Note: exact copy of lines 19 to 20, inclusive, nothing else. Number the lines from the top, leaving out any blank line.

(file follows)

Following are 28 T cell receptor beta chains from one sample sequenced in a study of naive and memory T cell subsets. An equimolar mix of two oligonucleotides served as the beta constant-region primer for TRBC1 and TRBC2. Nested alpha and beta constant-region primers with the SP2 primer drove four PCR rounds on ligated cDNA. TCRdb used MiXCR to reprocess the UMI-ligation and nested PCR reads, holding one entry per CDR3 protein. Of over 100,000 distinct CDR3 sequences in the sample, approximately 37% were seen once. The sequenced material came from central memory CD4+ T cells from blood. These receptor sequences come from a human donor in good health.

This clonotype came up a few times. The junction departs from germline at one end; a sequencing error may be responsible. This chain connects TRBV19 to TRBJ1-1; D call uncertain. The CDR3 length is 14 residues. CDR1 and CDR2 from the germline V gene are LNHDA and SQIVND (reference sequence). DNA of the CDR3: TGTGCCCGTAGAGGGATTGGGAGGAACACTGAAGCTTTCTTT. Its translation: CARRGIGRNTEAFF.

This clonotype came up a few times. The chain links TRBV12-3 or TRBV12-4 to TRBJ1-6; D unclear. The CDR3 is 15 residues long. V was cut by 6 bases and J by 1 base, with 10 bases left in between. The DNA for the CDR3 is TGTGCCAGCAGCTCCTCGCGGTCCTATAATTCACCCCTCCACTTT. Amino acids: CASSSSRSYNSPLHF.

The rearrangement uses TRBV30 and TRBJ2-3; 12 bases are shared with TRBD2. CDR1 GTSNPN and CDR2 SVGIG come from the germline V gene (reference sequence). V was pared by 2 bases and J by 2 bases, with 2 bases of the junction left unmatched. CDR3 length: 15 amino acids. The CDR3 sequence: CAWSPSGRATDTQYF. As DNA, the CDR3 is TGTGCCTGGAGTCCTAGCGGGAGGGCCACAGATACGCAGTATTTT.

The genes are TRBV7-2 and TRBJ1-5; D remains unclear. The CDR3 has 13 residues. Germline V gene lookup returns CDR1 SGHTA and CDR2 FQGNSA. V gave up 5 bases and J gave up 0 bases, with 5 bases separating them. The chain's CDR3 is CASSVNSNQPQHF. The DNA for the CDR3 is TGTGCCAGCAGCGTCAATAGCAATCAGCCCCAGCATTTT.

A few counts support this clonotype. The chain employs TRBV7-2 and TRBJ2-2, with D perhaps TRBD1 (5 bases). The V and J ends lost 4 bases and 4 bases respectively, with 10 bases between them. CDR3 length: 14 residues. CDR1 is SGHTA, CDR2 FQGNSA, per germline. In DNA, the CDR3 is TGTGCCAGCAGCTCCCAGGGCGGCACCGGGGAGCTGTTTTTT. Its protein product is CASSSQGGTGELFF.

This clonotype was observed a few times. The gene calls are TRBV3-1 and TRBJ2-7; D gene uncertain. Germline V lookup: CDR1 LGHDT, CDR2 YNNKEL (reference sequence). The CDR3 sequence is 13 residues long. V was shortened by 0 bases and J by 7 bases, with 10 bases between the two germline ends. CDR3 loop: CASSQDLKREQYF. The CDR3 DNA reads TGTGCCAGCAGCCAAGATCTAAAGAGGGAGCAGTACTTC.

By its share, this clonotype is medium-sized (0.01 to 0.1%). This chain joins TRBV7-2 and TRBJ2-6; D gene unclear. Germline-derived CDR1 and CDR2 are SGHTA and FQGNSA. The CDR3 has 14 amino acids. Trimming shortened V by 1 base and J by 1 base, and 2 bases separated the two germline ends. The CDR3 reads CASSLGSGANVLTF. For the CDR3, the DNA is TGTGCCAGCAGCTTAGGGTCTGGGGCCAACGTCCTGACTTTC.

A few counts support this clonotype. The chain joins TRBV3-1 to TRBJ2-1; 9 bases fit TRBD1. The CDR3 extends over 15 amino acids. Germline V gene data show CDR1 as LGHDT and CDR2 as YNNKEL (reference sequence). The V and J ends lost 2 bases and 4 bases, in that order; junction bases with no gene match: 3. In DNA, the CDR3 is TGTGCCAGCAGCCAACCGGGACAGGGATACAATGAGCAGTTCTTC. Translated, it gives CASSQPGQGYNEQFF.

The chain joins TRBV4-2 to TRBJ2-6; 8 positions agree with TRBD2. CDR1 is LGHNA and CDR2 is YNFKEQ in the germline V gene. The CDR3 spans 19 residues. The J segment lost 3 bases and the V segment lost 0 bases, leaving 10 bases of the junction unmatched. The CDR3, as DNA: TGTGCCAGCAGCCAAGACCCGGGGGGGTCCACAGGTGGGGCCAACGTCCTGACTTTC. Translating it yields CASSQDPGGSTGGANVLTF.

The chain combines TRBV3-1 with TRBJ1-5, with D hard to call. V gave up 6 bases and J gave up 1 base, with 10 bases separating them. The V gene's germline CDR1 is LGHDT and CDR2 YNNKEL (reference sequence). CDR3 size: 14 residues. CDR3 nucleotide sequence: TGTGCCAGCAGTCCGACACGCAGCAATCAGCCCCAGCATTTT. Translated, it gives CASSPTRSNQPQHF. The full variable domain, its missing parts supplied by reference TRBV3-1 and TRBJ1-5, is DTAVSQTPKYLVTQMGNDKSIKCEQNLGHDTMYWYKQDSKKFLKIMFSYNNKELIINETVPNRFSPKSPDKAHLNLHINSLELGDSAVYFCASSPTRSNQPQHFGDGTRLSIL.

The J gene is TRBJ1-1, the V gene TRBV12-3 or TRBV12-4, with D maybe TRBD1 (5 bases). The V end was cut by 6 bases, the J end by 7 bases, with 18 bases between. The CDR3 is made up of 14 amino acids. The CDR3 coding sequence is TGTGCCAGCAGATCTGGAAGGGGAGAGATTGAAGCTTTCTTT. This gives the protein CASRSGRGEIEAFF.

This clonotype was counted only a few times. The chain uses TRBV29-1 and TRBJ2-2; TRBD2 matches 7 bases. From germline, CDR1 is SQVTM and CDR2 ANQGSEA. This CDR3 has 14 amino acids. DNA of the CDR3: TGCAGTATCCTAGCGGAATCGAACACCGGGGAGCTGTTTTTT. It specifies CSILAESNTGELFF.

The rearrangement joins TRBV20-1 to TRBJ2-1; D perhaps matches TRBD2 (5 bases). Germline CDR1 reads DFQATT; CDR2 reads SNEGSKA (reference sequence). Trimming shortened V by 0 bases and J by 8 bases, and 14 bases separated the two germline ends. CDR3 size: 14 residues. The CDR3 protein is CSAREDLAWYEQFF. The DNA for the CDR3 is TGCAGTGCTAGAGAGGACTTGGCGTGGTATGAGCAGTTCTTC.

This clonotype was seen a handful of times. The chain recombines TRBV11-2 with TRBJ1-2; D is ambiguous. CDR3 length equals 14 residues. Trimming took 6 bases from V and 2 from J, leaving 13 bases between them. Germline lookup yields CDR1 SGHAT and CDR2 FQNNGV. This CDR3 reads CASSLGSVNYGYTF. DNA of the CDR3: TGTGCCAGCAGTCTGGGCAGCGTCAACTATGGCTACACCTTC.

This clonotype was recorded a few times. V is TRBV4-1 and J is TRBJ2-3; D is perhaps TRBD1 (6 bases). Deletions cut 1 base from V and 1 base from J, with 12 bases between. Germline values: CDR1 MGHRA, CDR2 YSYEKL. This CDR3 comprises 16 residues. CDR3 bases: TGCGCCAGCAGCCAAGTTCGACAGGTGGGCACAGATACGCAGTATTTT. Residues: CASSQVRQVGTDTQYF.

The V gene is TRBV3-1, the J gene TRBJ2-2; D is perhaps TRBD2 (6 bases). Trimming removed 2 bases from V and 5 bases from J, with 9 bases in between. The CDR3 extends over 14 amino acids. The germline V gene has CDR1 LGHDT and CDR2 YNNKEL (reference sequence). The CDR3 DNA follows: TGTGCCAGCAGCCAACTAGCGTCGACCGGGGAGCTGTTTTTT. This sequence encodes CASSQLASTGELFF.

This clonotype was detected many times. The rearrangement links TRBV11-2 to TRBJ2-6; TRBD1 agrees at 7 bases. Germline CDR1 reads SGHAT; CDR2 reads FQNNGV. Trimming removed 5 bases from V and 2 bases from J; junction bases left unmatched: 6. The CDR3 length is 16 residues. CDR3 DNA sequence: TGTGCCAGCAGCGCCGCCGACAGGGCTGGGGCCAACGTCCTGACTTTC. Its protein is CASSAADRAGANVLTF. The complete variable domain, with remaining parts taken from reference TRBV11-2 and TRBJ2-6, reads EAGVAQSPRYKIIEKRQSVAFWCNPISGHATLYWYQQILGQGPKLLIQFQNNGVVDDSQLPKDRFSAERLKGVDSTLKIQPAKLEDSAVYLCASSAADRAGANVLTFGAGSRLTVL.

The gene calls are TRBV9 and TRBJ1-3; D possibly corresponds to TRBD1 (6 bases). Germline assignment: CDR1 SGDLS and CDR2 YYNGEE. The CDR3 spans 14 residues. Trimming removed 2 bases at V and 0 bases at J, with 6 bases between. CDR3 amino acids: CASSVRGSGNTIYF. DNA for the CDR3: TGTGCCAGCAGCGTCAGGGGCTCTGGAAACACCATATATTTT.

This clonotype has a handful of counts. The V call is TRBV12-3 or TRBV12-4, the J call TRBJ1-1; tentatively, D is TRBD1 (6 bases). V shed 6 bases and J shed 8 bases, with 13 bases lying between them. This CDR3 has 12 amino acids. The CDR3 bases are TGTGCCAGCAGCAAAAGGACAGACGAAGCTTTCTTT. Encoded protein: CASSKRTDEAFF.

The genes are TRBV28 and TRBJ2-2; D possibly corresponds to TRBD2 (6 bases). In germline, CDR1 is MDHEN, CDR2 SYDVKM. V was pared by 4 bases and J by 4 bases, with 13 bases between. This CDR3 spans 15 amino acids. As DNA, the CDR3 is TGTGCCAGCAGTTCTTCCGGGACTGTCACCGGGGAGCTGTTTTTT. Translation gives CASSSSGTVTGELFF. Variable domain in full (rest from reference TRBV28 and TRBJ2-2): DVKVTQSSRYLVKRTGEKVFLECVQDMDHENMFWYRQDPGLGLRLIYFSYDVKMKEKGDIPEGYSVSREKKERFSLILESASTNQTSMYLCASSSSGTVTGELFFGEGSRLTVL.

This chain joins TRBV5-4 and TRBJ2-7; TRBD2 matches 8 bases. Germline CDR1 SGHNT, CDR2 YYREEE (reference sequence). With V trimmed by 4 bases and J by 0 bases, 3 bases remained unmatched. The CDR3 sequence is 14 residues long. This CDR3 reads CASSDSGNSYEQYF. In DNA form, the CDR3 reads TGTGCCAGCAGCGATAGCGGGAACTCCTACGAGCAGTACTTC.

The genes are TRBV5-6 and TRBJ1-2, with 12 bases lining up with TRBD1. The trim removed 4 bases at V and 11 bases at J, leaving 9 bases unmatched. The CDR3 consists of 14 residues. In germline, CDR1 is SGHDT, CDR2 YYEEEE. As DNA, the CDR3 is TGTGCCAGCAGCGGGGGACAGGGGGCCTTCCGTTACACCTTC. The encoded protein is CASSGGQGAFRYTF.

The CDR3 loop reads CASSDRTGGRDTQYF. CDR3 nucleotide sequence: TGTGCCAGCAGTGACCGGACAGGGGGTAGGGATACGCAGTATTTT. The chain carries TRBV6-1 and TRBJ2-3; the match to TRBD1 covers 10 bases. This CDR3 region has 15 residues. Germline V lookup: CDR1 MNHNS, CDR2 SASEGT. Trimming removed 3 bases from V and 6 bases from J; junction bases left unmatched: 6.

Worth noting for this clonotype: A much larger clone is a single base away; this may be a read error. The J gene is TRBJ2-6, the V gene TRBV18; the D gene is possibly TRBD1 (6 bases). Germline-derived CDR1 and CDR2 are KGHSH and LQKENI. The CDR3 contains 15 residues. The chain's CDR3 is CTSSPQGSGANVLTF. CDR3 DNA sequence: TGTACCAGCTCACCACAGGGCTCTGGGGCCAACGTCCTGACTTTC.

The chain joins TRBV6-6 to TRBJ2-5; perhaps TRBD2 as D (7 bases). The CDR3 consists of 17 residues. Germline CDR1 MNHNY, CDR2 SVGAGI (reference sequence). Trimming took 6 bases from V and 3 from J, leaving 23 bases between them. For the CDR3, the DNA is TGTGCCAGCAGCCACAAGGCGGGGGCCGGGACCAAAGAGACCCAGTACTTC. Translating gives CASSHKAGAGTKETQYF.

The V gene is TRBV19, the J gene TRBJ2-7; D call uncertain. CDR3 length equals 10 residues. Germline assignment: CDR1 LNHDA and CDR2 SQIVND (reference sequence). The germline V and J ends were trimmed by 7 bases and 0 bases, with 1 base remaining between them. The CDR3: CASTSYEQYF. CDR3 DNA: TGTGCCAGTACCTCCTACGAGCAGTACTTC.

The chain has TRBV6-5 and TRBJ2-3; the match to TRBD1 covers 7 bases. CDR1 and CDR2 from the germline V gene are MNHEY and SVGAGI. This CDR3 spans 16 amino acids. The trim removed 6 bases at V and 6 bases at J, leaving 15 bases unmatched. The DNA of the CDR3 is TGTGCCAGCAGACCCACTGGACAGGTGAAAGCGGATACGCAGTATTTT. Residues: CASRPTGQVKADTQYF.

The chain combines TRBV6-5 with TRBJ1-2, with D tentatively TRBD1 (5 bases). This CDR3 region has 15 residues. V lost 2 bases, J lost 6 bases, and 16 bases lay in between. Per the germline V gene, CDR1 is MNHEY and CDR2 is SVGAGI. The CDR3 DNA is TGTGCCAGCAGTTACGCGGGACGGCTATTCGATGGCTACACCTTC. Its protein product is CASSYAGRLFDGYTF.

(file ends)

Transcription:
The gene calls are TRBV9 and TRBJ1-3; D possibly corresponds to TRBD1 (6 bases). Germline assignment: CDR1 SGDLS and CDR2 YYNGEE. The CDR3 spans 14 residues. Trimming removed 2 bases at V and 0 bases at J, with 6 bases between. CDR3 amino acids: CASSVRGSGNTIYF. DNA for the CDR3: TGTGCCAGCAGCGTCAGGGGCTCTGGAAACACCATATATTTT.

This clonotype has a handful of counts. The V call is TRBV12-3 or TRBV12-4, the J call TRBJ1-1; tentatively, D is TRBD1 (6 bases). V shed 6 bases and J shed 8 bases, with 13 bases lying between them. This CDR3 has 12 amino acids. The CDR3 bases are TGTGCCAGCAGCAAAAGGACAGACGAAGCTTTCTTT. Encoded protein: CASSKRTDEAFF.